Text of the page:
Originally published on Mon July 27, 2015 10:51 am
The Cuban flag is flying over the Cuban Embassy in the United States for the first time in 54 years after the two countries restored diplomatic relations in December, but not everyone is celebrating the renewed flow of mojitos from the embassy's Hemingway Bar.
Presidential hopefuls Marco Rubio and Jeb Bush, who both call the heavily Cuban-American Miami area home, denounced last Monday's new step in U.S.-Cuba relations.
President Obama, wrapping up his three-day visit to Kenya, urged the east African country to "choose the path to progress" by tackling corruption, eliminating income inequality and promoting gender equality.
"I'm here as president of a country that sees Kenya as an important partner. I'm here as a friend who wants Kenya to succeed," he said in a speech at the Safaricom Indoor Arena in Nairobi.
"You can choose the path to progress, but it requires making some important choices," he said in the 40-minute speech that was broadcast on Kenyan television.
Hillary Clinton laid out some lofty goals for her presidency in a speech on Friday.
"My mission from my first day as president to the last will be to raise the incomes of hardworking Americans so they can once again afford a middle-class life," she said. "This is the defining economic challenge not only of this election but our time."
Hillary Clinton is set to testify before a House committee investigating the Sept. 11, 2012 deaths of four Americans, including a U.S. ambassador, in Benghazi, Libya, according to her campaign.
Campaign spokesman Nick Merrill said the Democratic presidential candidate would appear on Oct. 22, but Reuters, quoting a committee statement, said the date of her testimony was still being negotiated.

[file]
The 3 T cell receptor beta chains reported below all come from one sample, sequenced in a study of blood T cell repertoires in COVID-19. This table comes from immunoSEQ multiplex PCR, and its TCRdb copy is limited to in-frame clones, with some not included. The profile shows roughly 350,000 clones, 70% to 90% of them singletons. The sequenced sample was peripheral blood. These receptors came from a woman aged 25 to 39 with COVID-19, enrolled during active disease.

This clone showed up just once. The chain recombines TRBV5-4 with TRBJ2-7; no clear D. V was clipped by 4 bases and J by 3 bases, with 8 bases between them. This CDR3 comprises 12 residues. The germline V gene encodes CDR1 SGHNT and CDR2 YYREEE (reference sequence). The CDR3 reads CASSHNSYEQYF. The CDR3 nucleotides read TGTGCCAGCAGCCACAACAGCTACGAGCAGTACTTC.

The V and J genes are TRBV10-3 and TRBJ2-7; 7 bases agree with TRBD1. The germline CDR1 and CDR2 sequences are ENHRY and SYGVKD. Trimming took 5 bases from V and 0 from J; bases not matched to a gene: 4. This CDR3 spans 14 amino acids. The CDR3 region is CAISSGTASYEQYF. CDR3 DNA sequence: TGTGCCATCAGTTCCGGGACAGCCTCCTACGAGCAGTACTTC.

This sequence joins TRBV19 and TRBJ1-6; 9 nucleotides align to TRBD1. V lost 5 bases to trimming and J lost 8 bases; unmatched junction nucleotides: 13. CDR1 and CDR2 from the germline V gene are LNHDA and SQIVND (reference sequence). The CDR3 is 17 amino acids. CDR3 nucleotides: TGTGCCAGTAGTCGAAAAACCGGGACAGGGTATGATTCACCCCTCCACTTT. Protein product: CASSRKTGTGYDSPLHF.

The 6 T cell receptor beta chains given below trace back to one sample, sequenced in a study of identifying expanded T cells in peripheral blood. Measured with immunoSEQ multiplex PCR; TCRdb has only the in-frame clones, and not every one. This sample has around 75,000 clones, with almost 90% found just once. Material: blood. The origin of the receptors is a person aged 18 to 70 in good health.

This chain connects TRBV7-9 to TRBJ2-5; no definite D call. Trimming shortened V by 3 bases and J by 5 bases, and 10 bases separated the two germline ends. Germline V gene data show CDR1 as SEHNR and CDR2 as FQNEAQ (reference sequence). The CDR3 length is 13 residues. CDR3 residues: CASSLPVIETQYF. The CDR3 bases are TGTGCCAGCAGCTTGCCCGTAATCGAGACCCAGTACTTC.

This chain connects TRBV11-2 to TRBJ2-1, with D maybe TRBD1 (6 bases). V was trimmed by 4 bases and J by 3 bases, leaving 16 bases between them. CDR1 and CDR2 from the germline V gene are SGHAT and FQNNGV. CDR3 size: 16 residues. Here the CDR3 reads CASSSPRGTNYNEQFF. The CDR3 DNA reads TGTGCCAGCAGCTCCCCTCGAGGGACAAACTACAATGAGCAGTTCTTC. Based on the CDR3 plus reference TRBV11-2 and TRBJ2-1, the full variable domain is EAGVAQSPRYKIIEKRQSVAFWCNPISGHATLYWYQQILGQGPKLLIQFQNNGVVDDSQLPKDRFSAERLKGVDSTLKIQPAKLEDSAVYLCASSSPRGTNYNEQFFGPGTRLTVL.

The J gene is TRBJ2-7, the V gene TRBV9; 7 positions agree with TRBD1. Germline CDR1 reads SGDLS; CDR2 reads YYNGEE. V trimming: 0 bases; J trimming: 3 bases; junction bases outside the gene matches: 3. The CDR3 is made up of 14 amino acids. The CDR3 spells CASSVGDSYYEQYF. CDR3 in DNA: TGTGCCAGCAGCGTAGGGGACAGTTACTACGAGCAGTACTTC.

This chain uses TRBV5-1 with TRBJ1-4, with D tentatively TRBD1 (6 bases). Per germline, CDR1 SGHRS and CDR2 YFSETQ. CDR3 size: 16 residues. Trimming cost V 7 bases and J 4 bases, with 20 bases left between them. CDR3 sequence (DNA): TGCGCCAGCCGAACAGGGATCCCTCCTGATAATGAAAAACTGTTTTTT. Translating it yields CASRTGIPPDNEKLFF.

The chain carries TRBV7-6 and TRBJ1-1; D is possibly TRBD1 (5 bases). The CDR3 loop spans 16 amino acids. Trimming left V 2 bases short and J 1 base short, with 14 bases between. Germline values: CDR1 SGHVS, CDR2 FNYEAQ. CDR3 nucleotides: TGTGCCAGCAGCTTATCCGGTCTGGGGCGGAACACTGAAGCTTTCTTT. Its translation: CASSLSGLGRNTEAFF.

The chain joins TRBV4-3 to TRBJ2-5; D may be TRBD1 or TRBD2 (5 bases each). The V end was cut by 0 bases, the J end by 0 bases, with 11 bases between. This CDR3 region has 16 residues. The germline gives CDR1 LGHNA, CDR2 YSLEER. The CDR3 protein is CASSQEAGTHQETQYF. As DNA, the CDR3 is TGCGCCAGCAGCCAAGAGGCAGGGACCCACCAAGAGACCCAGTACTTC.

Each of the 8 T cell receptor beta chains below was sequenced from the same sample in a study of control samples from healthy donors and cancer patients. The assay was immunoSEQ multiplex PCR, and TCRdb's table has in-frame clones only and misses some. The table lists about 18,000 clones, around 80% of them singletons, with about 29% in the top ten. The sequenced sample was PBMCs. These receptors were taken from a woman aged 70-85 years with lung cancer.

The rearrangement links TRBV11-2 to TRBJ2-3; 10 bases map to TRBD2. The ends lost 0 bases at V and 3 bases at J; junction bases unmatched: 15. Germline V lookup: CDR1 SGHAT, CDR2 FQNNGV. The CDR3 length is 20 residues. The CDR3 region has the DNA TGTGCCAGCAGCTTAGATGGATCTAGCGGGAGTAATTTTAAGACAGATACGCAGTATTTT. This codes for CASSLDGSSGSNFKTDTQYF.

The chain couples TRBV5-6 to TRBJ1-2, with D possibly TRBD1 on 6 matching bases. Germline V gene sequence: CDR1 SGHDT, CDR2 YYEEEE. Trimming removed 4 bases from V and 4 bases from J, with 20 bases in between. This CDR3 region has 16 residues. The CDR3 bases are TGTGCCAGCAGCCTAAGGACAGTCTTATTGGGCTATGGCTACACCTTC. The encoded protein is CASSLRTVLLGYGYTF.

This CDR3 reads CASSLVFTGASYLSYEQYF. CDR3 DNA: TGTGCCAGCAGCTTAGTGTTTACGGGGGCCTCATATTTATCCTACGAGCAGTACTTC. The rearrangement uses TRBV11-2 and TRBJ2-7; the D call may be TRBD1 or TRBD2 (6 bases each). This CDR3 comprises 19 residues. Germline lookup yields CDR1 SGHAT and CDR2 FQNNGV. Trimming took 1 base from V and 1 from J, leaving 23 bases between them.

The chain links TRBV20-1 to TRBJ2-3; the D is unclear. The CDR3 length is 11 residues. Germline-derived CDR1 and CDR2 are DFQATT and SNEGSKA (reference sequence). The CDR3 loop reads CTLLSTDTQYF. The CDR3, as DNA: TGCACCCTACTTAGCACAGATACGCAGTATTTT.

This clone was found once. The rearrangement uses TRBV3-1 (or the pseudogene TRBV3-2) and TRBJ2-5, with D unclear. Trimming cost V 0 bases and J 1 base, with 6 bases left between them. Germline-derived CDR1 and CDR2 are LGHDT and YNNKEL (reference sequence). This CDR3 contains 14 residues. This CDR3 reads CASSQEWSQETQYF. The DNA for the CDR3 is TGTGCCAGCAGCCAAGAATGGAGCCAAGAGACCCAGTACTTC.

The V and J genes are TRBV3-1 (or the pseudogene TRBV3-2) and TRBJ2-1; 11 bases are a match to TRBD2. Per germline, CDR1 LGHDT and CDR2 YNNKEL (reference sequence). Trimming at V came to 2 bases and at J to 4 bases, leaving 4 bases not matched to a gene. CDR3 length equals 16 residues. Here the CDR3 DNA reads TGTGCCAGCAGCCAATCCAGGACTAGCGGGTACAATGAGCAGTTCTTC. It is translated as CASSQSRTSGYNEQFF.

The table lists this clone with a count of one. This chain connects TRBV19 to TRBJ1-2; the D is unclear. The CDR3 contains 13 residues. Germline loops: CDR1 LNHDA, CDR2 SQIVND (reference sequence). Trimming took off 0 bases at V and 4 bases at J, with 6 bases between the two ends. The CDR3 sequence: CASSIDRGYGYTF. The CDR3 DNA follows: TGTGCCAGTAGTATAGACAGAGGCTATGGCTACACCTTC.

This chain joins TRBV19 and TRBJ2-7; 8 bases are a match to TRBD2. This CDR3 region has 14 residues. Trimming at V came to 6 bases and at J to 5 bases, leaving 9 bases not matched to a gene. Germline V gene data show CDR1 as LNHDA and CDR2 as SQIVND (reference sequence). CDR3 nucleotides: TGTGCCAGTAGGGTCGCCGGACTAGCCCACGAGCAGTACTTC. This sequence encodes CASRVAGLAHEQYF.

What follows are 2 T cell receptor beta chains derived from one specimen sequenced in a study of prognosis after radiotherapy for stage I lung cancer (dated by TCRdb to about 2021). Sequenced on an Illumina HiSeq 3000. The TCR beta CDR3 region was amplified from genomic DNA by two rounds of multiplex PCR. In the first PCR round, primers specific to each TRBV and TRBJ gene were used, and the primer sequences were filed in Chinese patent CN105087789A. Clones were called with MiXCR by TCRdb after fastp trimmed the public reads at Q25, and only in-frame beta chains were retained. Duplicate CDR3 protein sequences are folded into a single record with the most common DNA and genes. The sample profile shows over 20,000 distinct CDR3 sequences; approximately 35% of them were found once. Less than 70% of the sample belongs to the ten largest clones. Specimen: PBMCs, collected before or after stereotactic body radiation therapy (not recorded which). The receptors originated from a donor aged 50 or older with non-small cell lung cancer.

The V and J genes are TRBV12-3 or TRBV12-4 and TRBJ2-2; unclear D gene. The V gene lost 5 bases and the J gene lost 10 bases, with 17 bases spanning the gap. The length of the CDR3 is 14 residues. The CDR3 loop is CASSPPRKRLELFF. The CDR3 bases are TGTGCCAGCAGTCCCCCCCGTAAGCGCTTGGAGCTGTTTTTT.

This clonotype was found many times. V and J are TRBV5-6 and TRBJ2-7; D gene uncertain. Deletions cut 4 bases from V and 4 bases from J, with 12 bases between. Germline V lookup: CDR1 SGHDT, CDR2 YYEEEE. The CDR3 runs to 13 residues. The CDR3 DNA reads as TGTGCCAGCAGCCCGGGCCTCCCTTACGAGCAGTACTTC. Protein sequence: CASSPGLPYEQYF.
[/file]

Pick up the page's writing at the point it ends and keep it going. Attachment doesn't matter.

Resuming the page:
President Obama and Kenyan President Uhuru Kenyatta discussed strengthening cooperation in the fight against extremists, particularly al-Qaida-linked extremists based in neighboring Somalia.
On the first full day of an officials visit to Kenya — his first since becoming president — Obama said at a joint news conference that the threat from al-Shabab "was an extensive topic of conversation" in private meetings between the two leaders.
The controversy over the Confederate battle flag has cast a pall over the South Carolina GOP primary for decades.
Now, after the flag was finally removed from the state House grounds last month, Republicans are hoping the political football that's long tripped up White House hopefuls is gone.
But the bipartisan accord in the wake of the murder of nine African-Americans at a Charleston church hasn't translated to all GOP voters in the first-in-the-South primary, many of whom say the flag should have been left flying.